The deal that Trump suddenly struck with Democratic leaders Senator Chuck Schumer and Representative Nancy Pelosi is at once promising and perilous. It is promising in that it avoided, at least for the time being, the twin disasters of a government default (failure to increase the debt ceiling) and a government shutdown (failure to approve[…]
For a week, the eyes of all Americans, from politicians in Washington to private citizens in every state in the nation, have been focused on television sets watching the disaster of Harvey unfold. The scale of the devastation pushed other stories, if not out of sight, at least from center stage. For the moment, we[…]
Donald Trump’s responses to the ugly events in Charlottesville demonstrated once again his glaring deficiencies in character, temperament and competence. As summarized in Lawfare: Commentators are debating whether he is revealing himself as sympathetic to the white nationalist program, fearful of alienating that constituency, or just unable to respond to criticism in any way other[…]
RINOcracy.com has not always been an unalloyed admirer of Speaker John Boehner and Majority Leader Mitch McConnell. Nevertheless, credit must be given where credit is due, although being named a RINO Hero is probably an honor that neither would relish. In any case, both gentlemen deserve credit for acting with skill and courage to avoid a “crisis” over the increase in the debt ceiling. As RINOcracy.com had previously noted, the increase in the debt ceiling was inevitable, but it was not at all clear that it would be accomplished with a minimum of embarrassment to Congressional Republicans. Moreover, as events unfolded, the seemingly irrepressible Ted Cruz did his best to create that embarrassment. […]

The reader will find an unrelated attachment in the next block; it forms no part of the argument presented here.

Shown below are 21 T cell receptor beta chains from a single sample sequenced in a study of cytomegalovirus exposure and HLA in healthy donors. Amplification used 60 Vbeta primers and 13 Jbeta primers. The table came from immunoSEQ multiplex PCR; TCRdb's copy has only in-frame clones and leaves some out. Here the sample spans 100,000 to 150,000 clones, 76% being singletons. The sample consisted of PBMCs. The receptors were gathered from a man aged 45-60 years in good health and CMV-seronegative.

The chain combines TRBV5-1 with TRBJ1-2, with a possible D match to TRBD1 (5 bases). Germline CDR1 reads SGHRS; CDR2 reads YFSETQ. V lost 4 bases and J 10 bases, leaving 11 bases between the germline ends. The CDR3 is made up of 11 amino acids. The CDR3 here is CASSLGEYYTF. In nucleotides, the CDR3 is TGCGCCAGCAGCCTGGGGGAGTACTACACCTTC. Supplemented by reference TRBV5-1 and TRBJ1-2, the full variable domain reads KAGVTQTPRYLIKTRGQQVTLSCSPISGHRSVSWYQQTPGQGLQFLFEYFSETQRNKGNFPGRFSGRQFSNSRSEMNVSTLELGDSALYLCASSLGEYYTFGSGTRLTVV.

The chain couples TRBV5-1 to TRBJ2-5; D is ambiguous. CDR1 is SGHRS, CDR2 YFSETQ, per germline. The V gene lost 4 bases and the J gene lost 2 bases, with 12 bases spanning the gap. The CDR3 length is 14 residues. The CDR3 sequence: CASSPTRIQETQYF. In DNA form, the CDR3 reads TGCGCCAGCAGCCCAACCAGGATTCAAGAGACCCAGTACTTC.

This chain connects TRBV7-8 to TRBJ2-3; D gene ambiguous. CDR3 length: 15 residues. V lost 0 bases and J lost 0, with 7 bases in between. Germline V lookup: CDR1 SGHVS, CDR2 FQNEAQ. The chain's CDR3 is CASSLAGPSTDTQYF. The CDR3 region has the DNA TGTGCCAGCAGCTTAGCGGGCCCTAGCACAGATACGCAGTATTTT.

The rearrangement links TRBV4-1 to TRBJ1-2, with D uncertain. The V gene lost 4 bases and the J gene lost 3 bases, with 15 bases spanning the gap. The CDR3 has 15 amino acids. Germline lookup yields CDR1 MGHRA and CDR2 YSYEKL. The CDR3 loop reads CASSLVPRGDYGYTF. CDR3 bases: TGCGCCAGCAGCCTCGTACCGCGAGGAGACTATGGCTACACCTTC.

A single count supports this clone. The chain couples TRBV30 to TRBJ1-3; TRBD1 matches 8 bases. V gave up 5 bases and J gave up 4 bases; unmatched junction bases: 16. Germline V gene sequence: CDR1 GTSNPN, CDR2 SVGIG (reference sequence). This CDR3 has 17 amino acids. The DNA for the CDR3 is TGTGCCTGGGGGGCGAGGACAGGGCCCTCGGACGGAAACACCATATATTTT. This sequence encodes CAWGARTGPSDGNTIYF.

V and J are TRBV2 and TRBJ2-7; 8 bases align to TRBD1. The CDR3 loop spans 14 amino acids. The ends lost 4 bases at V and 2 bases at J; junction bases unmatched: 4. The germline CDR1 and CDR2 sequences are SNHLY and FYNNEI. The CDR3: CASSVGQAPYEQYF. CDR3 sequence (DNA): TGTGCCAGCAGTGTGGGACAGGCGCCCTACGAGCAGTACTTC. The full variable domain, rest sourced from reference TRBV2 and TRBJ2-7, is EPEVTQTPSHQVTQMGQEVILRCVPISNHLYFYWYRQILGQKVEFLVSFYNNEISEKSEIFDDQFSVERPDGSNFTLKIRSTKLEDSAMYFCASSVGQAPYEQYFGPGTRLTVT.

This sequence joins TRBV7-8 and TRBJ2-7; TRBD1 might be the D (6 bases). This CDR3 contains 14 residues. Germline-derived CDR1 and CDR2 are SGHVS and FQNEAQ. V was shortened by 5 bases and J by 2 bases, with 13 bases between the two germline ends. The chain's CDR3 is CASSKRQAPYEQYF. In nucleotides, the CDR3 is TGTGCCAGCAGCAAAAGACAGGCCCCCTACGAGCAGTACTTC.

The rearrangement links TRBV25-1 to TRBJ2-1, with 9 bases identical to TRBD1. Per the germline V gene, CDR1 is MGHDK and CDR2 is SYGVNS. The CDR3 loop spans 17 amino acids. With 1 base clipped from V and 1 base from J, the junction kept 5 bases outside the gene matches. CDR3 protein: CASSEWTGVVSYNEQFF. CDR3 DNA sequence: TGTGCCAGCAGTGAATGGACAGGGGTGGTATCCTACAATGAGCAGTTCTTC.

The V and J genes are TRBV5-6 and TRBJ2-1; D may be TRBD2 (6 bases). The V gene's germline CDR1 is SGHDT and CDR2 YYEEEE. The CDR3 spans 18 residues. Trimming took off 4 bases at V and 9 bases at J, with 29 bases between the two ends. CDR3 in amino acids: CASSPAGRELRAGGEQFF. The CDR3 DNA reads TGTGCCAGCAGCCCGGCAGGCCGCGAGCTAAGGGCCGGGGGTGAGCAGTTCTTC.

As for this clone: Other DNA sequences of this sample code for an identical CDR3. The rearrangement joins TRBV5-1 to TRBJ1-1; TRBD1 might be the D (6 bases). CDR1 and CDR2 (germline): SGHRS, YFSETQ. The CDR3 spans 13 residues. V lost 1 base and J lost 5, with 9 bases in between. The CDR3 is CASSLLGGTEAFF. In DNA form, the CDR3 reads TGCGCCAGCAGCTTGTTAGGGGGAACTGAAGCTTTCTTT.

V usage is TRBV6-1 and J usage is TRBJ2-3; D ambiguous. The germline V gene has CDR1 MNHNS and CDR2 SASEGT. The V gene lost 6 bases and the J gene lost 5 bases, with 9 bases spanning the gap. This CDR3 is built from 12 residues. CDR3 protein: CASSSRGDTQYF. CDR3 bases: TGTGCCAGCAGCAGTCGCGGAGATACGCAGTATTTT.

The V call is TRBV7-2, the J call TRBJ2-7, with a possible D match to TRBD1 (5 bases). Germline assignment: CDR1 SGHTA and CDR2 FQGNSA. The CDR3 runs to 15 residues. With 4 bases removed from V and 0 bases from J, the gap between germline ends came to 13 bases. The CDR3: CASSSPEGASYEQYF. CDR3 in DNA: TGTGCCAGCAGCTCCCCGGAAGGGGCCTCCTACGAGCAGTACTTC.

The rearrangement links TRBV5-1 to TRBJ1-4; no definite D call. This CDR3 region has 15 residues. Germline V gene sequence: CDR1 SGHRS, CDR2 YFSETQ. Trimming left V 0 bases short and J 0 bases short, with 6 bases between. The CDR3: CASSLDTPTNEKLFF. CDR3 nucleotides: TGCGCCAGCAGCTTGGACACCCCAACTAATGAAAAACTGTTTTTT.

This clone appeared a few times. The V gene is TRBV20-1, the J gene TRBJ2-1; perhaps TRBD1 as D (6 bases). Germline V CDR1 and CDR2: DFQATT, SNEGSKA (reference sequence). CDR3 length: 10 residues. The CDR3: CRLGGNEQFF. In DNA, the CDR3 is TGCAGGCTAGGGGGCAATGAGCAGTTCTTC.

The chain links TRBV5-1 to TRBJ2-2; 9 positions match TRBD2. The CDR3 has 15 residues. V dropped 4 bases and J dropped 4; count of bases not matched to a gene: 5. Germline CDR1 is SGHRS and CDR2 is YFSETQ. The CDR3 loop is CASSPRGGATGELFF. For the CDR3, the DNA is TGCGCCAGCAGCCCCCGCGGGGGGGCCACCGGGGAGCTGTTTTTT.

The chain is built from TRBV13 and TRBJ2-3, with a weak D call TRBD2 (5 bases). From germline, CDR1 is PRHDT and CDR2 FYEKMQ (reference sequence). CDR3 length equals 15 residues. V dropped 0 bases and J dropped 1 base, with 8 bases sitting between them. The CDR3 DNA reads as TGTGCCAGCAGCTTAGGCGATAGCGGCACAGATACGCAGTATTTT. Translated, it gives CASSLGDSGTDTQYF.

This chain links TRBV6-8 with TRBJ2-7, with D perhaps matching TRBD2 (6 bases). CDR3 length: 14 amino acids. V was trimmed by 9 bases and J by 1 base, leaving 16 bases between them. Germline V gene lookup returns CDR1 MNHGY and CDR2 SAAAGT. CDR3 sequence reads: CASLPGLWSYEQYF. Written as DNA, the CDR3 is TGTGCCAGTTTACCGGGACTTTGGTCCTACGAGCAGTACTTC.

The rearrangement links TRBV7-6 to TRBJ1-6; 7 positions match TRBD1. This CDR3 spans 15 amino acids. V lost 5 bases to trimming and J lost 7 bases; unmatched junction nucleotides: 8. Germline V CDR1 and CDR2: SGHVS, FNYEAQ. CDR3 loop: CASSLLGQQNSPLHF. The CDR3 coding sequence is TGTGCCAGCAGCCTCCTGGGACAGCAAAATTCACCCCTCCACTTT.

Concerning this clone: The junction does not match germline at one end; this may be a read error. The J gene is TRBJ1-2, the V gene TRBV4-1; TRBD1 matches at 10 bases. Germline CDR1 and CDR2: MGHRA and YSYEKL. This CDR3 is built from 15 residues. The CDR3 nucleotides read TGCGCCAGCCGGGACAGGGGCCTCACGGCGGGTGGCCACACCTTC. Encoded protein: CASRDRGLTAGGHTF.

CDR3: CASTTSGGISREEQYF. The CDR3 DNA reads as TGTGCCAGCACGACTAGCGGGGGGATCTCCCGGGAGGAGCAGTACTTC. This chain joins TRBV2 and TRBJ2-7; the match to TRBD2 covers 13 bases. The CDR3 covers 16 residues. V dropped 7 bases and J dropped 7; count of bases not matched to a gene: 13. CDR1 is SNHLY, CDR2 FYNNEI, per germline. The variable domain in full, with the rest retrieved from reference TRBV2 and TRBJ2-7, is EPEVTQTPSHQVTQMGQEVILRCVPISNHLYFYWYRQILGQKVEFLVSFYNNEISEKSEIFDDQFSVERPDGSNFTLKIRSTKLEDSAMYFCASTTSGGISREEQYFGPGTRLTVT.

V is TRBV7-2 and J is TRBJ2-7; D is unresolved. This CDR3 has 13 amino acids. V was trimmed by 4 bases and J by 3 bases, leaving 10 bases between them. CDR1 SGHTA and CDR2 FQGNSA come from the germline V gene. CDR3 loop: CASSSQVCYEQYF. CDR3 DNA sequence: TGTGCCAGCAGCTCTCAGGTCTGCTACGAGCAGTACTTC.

It is an overused cliché to say that the definition of insanity is doing the same thing over and over again expecting a different result. Yet how better to describe the actions of the House Republicans in insisting that they must “get something” in order to vote for an increase in the debt ceiling? It is a demand that has the intellectual gravitas of a child refusing to eat her spinach unless she is given a cookie. […]
The budget agreement reached between Senator Murray and Rep. Ryan meets the most important precept of medical ethics: Primum non nocere (First, do no harm). The agreement, if approved by the House and Senate, will avoid the harm to the country that would follow from another government shutdown. It will also avoid the harm to the Republican Party from yet another demonstration of inability to function in a divided government. […]
Senator Patty Murray and Representative Paul Ryan have drawn the short straws: they chair the Conference Committee that is charged with reaching a budget agreement that will avert a second round of crises over a government shutdown (January 15) or a collision with the debt ceiling (February 7). The entire committee, totaling 29, consists of the entire Senate Budget Committee (12 Democrats and 10 Republicans) and 7 House members (4 Republicans, 3 Democrats).